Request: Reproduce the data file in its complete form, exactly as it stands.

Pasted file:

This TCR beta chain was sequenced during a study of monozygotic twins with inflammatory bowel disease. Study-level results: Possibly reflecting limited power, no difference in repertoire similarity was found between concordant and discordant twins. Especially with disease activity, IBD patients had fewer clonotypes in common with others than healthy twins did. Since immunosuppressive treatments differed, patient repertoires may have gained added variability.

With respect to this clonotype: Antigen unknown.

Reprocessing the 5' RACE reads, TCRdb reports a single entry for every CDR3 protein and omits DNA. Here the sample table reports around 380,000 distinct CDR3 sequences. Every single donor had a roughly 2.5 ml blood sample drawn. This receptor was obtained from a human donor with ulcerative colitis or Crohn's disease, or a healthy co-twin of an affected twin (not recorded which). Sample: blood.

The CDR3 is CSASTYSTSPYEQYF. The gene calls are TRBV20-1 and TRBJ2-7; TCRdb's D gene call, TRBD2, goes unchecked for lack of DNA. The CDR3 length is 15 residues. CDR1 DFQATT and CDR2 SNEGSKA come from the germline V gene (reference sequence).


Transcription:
This TCR beta chain was sequenced during a study of monozygotic twins with inflammatory bowel disease. Study-level results: Possibly reflecting limited power, no difference in repertoire similarity was found between concordant and discordant twins. Especially with disease activity, IBD patients had fewer clonotypes in common with others than healthy twins did. Since immunosuppressive treatments differed, patient repertoires may have gained added variability.

With respect to this clonotype: Antigen unknown.

Reprocessing the 5' RACE reads, TCRdb reports a single entry for every CDR3 protein and omits DNA. Here the sample table reports around 380,000 distinct CDR3 sequences. Every single donor had a roughly 2.5 ml blood sample drawn. This receptor was obtained from a human donor with ulcerative colitis or Crohn's disease, or a healthy co-twin of an affected twin (not recorded which). Sample: blood.

The CDR3 is CSASTYSTSPYEQYF. The gene calls are TRBV20-1 and TRBJ2-7; TCRdb's D gene call, TRBD2, goes unchecked for lack of DNA. The CDR3 length is 15 residues. CDR1 DFQATT and CDR2 SNEGSKA come from the germline V gene (reference sequence).